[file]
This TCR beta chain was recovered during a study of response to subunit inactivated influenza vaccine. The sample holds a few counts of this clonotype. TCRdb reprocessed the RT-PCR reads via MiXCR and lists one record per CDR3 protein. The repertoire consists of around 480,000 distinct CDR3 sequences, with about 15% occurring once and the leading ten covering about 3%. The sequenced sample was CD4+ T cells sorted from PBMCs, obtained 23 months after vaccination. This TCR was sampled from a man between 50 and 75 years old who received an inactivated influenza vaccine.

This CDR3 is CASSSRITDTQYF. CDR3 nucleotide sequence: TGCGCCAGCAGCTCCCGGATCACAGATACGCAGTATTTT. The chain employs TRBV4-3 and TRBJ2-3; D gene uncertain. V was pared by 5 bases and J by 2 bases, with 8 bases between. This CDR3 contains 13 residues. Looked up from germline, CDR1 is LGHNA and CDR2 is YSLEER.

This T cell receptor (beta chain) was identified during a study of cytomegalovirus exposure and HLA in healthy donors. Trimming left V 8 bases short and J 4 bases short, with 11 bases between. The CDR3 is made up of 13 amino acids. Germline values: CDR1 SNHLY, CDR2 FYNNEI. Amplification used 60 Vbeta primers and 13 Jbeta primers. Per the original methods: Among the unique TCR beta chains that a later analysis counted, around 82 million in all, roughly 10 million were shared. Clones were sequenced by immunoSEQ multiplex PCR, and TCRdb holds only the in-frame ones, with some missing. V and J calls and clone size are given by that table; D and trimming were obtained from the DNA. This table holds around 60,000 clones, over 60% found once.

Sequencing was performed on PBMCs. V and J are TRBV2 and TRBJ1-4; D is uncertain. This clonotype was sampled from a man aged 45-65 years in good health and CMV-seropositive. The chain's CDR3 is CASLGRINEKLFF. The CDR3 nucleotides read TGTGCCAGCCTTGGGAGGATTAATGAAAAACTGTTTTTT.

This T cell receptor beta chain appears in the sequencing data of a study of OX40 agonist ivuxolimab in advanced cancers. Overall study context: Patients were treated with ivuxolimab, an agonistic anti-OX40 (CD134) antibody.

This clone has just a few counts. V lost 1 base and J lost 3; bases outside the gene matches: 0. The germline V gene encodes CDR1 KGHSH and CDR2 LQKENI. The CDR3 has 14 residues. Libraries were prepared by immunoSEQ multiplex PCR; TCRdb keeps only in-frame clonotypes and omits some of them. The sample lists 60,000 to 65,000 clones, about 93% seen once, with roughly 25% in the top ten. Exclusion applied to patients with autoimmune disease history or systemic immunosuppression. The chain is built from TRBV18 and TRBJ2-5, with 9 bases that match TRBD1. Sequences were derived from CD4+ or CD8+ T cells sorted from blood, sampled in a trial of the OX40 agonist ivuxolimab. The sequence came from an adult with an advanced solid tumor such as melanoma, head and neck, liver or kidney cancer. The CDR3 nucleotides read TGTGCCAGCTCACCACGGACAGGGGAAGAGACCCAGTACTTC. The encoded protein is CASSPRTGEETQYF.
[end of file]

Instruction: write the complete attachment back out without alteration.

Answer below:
This TCR beta chain was recovered during a study of response to subunit inactivated influenza vaccine. The sample holds a few counts of this clonotype. TCRdb reprocessed the RT-PCR reads via MiXCR and lists one record per CDR3 protein. The repertoire consists of around 480,000 distinct CDR3 sequences, with about 15% occurring once and the leading ten covering about 3%. The sequenced sample was CD4+ T cells sorted from PBMCs, obtained 23 months after vaccination. This TCR was sampled from a man between 50 and 75 years old who received an inactivated influenza vaccine.

This CDR3 is CASSSRITDTQYF. CDR3 nucleotide sequence: TGCGCCAGCAGCTCCCGGATCACAGATACGCAGTATTTT. The chain employs TRBV4-3 and TRBJ2-3; D gene uncertain. V was pared by 5 bases and J by 2 bases, with 8 bases between. This CDR3 contains 13 residues. Looked up from germline, CDR1 is LGHNA and CDR2 is YSLEER.

This T cell receptor (beta chain) was identified during a study of cytomegalovirus exposure and HLA in healthy donors. Trimming left V 8 bases short and J 4 bases short, with 11 bases between. The CDR3 is made up of 13 amino acids. Germline values: CDR1 SNHLY, CDR2 FYNNEI. Amplification used 60 Vbeta primers and 13 Jbeta primers. Per the original methods: Among the unique TCR beta chains that a later analysis counted, around 82 million in all, roughly 10 million were shared. Clones were sequenced by immunoSEQ multiplex PCR, and TCRdb holds only the in-frame ones, with some missing. V and J calls and clone size are given by that table; D and trimming were obtained from the DNA. This table holds around 60,000 clones, over 60% found once.

Sequencing was performed on PBMCs. V and J are TRBV2 and TRBJ1-4; D is uncertain. This clonotype was sampled from a man aged 45-65 years in good health and CMV-seropositive. The chain's CDR3 is CASLGRINEKLFF. The CDR3 nucleotides read TGTGCCAGCCTTGGGAGGATTAATGAAAAACTGTTTTTT.

This T cell receptor beta chain appears in the sequencing data of a study of OX40 agonist ivuxolimab in advanced cancers. Overall study context: Patients were treated with ivuxolimab, an agonistic anti-OX40 (CD134) antibody.

This clone has just a few counts. V lost 1 base and J lost 3; bases outside the gene matches: 0. The germline V gene encodes CDR1 KGHSH and CDR2 LQKENI. The CDR3 has 14 residues. Libraries were prepared by immunoSEQ multiplex PCR; TCRdb keeps only in-frame clonotypes and omits some of them. The sample lists 60,000 to 65,000 clones, about 93% seen once, with roughly 25% in the top ten. Exclusion applied to patients with autoimmune disease history or systemic immunosuppression. The chain is built from TRBV18 and TRBJ2-5, with 9 bases that match TRBD1. Sequences were derived from CD4+ or CD8+ T cells sorted from blood, sampled in a trial of the OX40 agonist ivuxolimab. The sequence came from an adult with an advanced solid tumor such as melanoma, head and neck, liver or kidney cancer. The CDR3 nucleotides read TGTGCCAGCTCACCACGGACAGGGGAAGAGACCCAGTACTTC. The encoded protein is CASSPRTGEETQYF.